I tried to install Windows NT4, and I gave it the highest available CPU in QEMU (because that's the default, and of course it's an x64 capable CPU), and it crashed after text mode install. It did not produce a normal panic screen but rather it trashed video memory before transitioning to graphics mode.

The QEMU documentation says that NT4 works with a a pentium CPU; which I trust as far as the guy testing it found that he needed to limit the CPU type down to pentium, but I would not be suprised to find it was the only CPU type tried as NT4 wouldn't know how to get any benefit out of a newer CPU anyway.

Restricting the VM to a Pentium CPU resulted in the install working.

Why did Windows NT4 crash on the emulated x64 CPU?

  • 2
    Adding the info which VM you are using might help. @RonJohn Yes but the CPU would not be in 64-bit mode unless the OS has code to enter into 64-bit mode, and therefore an OS not understanding 64-bit mode would not try to enter 64-bit mode to begin with.
    – Justme
    Commented Oct 24, 2023 at 4:26
  • @RonJohn XP also came before AMD64 and they run just fine. I don't think x64 XP was ever released to the public, and Vista was such a failure, so I think most of the AMD64 machines ran 32-bit XP all the way until Windows 7. Commented Oct 24, 2023 at 9:00
  • 3
    @user3528438 x64 XP was absolutely released to the public, Windows XP 64-Bit Edition for Itanium and Windows XP Professional x64 Edition for x86-x64 released April 2002
    – Alan B
    Commented Oct 24, 2023 at 9:40
  • 2
    @RonJohn yes, they still boot in the same way — either BIOS-style boot in 16-bit mode, or UEFI boot. NT4 only supports the former, if the OP got to the text-mode installer that’s not the problem here. Commented Oct 24, 2023 at 12:54
  • 1
    @8bittree: It already works. Grub-EFI never goes to 16 bit mode. But NT4 clearly doesn't write an EFI boot record so it has no choice but to switch to 16 bit mode and load the first sector of the HD if it's going to do anything at all.
    – Joshua
    Commented Oct 26, 2023 at 17:40

1 Answer 1


If you’re trying to install Windows NT 4 without Service Pack 6, this could be the result of NT4’s mis-handling of the CPUID instruction. In particular, it would crash on anything after CPU family 7; this isn’t specific to 64-bit CPUs. This is described succinctly in Q238891:

The Windows NT 4.0 kernel currently contains two restrictions that limit the kernel's use to certain processors:

  • A check for a Pentium processor that was never released.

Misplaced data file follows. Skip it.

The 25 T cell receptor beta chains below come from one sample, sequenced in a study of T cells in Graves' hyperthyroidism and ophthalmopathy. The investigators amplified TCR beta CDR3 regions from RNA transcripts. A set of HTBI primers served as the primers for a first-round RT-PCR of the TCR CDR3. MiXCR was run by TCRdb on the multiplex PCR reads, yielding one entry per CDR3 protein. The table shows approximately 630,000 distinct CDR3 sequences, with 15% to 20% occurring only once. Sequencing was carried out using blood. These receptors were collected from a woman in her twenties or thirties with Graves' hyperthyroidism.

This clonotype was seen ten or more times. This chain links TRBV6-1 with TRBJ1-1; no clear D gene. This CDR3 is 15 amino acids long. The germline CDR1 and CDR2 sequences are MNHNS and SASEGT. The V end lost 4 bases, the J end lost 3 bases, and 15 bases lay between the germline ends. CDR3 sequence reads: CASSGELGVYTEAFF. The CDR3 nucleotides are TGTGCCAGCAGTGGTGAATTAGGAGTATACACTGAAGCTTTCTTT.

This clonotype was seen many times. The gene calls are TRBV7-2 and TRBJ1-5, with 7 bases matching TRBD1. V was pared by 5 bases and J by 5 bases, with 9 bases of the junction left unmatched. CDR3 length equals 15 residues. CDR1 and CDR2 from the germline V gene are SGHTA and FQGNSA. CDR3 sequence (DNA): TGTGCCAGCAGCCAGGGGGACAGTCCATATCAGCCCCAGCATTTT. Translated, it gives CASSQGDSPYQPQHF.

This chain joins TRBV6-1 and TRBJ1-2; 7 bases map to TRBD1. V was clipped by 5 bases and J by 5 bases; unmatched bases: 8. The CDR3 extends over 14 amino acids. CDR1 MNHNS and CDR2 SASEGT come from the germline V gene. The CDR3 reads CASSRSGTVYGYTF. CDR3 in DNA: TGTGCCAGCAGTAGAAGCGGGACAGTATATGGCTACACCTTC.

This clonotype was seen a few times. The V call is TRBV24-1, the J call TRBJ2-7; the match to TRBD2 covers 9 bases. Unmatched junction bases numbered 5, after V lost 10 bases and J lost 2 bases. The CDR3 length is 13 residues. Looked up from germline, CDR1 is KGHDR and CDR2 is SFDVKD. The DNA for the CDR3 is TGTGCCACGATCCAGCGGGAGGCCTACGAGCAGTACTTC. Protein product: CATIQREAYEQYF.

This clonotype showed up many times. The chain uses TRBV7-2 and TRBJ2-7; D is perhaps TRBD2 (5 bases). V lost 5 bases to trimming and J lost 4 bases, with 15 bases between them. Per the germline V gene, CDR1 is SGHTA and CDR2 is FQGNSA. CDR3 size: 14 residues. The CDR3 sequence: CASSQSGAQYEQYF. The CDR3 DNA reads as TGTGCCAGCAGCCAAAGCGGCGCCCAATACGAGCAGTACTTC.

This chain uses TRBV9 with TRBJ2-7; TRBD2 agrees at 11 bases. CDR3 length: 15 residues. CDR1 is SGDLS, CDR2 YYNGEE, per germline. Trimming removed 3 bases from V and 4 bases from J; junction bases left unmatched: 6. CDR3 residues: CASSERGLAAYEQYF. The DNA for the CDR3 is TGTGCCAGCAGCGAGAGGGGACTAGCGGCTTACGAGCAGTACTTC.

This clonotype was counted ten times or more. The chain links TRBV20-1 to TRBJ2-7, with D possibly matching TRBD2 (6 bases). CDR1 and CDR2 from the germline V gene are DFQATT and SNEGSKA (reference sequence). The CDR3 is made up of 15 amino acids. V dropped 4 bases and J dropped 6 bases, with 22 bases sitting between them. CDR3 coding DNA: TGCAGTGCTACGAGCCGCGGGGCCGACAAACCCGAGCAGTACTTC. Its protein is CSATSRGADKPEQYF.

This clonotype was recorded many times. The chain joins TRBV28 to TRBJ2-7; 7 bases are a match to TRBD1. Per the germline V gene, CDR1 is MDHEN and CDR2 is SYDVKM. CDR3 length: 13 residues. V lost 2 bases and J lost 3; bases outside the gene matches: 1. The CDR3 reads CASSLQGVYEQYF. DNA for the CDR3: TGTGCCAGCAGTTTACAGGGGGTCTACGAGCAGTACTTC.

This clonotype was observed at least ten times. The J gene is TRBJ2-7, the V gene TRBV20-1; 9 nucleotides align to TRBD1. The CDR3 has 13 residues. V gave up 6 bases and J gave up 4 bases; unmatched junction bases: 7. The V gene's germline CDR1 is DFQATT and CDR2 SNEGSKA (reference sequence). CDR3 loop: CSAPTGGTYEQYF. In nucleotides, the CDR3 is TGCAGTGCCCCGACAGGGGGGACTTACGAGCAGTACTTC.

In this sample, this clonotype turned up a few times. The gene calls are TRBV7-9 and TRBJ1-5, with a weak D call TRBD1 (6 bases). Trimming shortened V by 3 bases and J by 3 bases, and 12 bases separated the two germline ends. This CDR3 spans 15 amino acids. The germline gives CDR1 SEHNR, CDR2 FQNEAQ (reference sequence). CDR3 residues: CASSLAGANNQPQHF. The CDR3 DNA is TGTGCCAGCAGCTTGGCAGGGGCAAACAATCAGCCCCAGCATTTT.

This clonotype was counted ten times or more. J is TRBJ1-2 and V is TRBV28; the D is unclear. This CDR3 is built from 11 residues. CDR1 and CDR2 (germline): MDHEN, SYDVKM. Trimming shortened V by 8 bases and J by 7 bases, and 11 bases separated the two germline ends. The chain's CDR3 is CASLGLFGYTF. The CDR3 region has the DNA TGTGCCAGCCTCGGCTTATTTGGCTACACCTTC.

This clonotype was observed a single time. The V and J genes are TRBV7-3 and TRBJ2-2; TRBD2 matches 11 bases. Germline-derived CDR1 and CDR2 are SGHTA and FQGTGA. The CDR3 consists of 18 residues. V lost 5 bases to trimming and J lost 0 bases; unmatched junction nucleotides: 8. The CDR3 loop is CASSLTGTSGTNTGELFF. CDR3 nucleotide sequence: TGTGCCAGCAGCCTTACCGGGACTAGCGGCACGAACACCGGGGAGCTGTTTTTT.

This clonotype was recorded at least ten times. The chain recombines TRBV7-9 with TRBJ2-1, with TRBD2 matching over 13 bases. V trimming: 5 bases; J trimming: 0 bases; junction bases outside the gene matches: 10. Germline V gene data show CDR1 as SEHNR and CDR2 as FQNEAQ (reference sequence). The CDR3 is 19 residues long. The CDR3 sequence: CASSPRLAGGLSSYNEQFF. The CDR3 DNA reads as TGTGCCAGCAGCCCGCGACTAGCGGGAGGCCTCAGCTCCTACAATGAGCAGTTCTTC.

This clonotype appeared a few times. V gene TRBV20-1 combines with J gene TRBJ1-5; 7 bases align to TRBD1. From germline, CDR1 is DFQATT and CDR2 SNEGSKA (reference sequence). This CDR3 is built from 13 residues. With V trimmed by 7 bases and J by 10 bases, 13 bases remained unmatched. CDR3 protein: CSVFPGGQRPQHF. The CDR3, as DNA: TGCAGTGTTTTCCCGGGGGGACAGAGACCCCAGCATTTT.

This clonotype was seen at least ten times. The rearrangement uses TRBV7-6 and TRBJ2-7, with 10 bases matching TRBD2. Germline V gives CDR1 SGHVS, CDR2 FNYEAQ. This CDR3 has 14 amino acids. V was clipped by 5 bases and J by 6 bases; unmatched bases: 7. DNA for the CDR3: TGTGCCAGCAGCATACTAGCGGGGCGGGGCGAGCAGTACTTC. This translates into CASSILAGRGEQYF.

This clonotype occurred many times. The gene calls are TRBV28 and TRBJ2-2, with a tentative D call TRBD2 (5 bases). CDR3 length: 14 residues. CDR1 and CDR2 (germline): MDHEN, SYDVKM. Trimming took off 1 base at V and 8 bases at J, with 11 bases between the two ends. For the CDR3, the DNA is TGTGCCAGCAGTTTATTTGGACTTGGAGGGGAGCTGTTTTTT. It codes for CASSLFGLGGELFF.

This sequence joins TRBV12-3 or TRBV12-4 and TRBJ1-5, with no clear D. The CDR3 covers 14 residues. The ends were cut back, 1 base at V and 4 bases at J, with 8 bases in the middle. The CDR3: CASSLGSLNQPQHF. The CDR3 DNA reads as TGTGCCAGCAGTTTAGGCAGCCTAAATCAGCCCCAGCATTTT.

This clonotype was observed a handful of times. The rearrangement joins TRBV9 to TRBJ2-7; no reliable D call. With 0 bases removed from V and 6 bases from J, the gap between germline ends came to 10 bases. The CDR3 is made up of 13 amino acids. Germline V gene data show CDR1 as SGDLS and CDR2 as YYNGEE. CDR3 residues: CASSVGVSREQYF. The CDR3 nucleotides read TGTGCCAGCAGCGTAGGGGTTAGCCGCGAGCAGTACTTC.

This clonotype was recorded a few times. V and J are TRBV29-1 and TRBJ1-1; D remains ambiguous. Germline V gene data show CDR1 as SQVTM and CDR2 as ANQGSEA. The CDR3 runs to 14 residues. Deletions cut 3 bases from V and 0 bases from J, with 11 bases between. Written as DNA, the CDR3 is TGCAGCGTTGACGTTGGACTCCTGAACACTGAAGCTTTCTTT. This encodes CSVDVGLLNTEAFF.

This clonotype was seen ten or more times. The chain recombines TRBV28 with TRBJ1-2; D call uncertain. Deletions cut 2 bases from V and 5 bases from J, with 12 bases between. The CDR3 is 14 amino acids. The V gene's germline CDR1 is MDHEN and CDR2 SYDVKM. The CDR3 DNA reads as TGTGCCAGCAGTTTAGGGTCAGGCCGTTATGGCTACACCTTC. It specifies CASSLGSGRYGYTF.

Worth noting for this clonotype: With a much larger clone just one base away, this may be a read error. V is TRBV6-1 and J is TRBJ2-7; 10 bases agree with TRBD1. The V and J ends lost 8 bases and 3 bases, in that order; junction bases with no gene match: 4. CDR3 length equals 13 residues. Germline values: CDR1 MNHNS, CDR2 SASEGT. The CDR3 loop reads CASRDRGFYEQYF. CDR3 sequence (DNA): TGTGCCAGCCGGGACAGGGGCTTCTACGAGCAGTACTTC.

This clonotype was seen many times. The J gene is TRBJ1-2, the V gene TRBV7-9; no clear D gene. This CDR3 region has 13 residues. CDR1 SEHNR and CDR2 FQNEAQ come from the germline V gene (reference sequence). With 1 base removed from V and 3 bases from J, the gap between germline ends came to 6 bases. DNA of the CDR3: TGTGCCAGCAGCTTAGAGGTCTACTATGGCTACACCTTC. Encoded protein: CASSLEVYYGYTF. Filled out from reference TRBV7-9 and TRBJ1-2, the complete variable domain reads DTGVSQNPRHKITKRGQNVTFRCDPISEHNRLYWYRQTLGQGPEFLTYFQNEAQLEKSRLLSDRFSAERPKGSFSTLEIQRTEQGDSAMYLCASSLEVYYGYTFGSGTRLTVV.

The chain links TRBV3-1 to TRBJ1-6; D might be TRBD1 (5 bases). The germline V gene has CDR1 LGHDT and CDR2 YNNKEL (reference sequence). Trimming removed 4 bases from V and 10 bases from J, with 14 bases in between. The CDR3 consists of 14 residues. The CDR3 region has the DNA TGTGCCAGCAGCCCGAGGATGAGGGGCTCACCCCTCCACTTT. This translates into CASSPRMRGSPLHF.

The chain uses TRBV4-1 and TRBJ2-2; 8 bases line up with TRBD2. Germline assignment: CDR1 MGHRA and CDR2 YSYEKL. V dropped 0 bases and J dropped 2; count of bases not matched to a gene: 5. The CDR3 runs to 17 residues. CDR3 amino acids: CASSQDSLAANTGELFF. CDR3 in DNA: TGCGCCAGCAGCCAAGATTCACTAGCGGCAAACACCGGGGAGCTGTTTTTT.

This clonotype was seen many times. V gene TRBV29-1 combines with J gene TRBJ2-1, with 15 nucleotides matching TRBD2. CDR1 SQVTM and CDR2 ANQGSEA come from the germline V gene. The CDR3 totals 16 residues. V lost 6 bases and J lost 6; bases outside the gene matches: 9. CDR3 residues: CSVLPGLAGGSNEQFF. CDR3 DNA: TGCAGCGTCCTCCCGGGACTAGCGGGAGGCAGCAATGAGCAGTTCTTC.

• A processor bit configuration that limits the maximum processor family to seven.

The result of this is that NT4 pre-SP6 can’t be installed on many CPUs newer than a Pentium III. Ironically, Core-based CPUs identify themselves as family 6, so assuming the description in the KB note is complete, and depending on what is involved in the “check for a Pentium processor that was never released”, this particular bug shouldn’t affect them; but KB notes are prone to being incomplete.

This wasn’t the first time NT used CPUID incorrectly; the October 1992 pre-release can’t be installed because of a bug in its setup of CPUID calls, and the NT 3.1 release doesn’t handle CPUID properly either.

(The issues fixed in NT4 SP6 are listed in Q241211 and Q244690.)

  • 1
    The original Core based CPUs IIRC were 'enhanced' P6 processors - so its less ironic, than happenstance. Commented Oct 24, 2023 at 12:55
  • 7
    @JourneymanGeek yes, that’s exactly why they identify as family 6 — the irony in my mind was that (in theory, I haven’t tried) newer CPUs should have less trouble booting NT4 than family 15 CPUs from the turn of the century. Commented Oct 24, 2023 at 12:59
  • I guess if it mattered I could install SP6 and then unlimit the CPU in the VM.
    – Joshua
    Commented Oct 24, 2023 at 13:50
  • 1
    @Joshua yes, if this answer is correct then that should work. I’ve seen reports of people getting NT4 installations working that way on actual hardware (install on another machine, or even in a VM, install SP6, and move to the target system). Installation CDs with SP6 slipstreamed might help. Commented Oct 24, 2023 at 13:58
  • 1
    @StephenKitt Thanks for your explanation! I can duplicate that after installing SP6, there is no special CPU configuration necessary for me (running distro provided Qemu-7.2+KVM on Debian 12) also. But: The Qemu instance itself uses 100% CPU (core) according to top, and the machine isn't exactly quick, compared to W2k on the same platform, which rarely shows any latency at all, without the described 100% CPU effect.
    – PoC
    Commented May 20 at 23:58

You must log in to answer this question.

Not the answer you're looking for? Browse other questions tagged .